Due to the possibilities of worldwide communication and trade and, as a result, the increase of multi-territorial IP cases, the principle of territoriality is coming under increasing pressure of justification. In this regard, one observes that certain results deriving from its function are not in line with the parties' interests, such as party autonomy and legal certainty, or IP-specific interests. Further, in the attempts to justify territoriality, one observes a shift from a strict understanding of sovereignty toward an emphasis on the economic, social and socio-political dimension of IP law, which is based on a locally determined balance of interests.

With this background in mind, adequate means of directly or indirectly remedying the principle of territoriality need to be found. As direct means of remedying territoriality, the possibility of consolidation, on the conflict-of-laws level, through the application of a single law to multi-territorial licensing or infringement scenarios, or, on the substantive law level, the requirement of substantial effects having occurred in the country of protection in order to find for an infringement there may be considered. As indirect means of remedying territoriality one can consider an intensified harmonisation of national IP laws, and, ultimately, the creation of at least regionally unified IP laws.

Projects

Habilitation
Intellectual Property and Competition Law

Die grenzüberschreitende Verletzungen ausschließlicher Rechte: moderne Entwicklungen der Kollisionsrechtliche Regelung in Russland im Vergleich mit der EU, der Schweiz und den USA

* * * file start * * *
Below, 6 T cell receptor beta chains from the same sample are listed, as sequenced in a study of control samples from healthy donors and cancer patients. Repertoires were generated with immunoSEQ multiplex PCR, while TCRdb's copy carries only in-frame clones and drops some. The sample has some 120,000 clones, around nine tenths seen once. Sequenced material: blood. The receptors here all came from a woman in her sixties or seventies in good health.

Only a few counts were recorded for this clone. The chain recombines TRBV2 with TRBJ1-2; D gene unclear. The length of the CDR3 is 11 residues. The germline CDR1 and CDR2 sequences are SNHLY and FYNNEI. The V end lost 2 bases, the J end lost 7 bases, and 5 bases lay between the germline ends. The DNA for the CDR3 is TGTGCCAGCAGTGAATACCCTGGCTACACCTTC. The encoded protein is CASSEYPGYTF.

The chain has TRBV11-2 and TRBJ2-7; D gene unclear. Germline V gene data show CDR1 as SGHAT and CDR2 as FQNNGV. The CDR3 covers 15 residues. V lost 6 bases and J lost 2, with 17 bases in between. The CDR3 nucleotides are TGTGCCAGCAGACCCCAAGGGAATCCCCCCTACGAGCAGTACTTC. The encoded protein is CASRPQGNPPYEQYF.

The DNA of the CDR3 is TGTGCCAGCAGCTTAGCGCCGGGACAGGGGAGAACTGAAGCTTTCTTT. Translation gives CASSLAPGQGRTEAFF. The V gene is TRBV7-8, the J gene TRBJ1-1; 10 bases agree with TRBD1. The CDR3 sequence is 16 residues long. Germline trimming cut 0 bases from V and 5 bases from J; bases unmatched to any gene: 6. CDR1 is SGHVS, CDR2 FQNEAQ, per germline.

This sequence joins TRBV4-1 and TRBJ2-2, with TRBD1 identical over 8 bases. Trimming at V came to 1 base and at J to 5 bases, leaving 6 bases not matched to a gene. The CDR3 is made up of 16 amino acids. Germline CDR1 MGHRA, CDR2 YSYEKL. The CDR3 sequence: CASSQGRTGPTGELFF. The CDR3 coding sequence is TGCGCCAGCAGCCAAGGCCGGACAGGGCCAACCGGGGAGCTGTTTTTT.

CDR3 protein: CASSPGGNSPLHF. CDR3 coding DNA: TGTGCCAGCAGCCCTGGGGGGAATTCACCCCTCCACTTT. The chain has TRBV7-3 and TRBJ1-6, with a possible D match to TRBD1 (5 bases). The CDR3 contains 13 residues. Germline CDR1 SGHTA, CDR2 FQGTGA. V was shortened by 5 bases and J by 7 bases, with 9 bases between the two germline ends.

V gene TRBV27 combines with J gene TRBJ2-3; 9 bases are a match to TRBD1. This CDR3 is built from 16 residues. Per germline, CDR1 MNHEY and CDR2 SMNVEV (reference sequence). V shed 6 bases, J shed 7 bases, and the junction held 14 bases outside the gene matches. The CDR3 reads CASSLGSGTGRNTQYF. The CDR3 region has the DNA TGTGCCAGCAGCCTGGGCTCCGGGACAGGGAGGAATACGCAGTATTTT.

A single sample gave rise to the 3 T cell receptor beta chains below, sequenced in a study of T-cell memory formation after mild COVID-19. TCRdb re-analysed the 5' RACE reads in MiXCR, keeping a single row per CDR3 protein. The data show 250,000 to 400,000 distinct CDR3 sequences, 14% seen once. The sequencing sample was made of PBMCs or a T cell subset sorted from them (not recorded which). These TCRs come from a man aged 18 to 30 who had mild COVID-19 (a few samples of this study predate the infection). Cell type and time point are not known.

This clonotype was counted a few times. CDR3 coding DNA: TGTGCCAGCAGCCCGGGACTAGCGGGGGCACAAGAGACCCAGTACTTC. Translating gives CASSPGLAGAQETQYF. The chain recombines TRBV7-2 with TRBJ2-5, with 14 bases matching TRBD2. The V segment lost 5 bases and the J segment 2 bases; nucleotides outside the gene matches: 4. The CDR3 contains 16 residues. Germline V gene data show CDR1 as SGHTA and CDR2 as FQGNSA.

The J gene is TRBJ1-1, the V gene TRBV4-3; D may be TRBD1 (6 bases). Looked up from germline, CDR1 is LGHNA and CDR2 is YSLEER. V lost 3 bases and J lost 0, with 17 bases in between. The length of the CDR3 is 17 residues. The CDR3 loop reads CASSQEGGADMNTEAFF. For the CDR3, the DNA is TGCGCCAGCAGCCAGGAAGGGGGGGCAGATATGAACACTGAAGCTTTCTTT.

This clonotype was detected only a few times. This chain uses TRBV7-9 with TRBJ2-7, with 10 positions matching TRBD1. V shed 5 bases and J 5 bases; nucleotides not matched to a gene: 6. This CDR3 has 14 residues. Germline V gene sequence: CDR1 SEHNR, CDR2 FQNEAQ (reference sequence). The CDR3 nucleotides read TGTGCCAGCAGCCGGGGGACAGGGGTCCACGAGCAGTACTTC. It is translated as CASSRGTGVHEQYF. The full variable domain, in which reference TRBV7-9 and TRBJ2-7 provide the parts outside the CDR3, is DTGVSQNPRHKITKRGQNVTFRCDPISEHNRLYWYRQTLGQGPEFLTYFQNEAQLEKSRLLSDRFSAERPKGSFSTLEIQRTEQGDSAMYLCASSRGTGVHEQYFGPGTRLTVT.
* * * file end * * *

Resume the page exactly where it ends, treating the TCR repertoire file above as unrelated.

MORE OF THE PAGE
Dr. Svetlana Krupko

 
Dissertation
Intellectual Property and Competition Law

Eine rechtliche und technische Einführung in Cloud Computing mit vertiefter Behandlung urheberrechtlicher Fragen

Anna Giedke

 
Dissertation
Intellectual Property and Competition Law

Improving the Access to Medicines in Central Amercia: An Analysis of the Legislative Flexibilities

David Godoy

 
Dissertation
Intellectual Property and Competition Law

Jurisdictional Issues in Perspective: Close Connection and Competence in the Context of the Unified Patent Court

Taiana Guizardi

 
Funded publication
Intellectual Property and Competition Law

Justifying overriding mandatory rules in copyright law

Ivana Kunda

 
Dissertation
Intellectual Property and Competition Law

Kollektive Rechtewahrnehmung und Erweiterte Kollektive Lizenzen

Felix Trumpke

 
Dissertation
Intellectual Property and Competition Law

The effect of Trademark Rights on the East African Common Market – concocting an Appropriate East African Community Trade Mark Model based on the European Trade Mark System

Niteleka Jaconiah

 

Main Area of Research
Global Competition Order

 

Field of Research
Enforcement of rights

 

Main Area of Research
Balance of interest

 

Main Area of Research
The structures of law enforcement

 

Main Area of Research
Alternative Dispute Resolution

 

Field of Research
The methodological basis of antitrust law

 

Main Area of Research
The Economic Approach to Competition Law

 

Main Area of Research
Methodological Challenges of Protecting Competition in Innovation

 

Field of Research
The social contribution and legitimacy of intellectual property law

 

Main Area of Research
Functions, objectives, values and evaluation criteria

 

Main Area of Research
Ceilings of Intellectual Property Protection

 

Main Area of Research
Acceptance of Intellectual Property Rights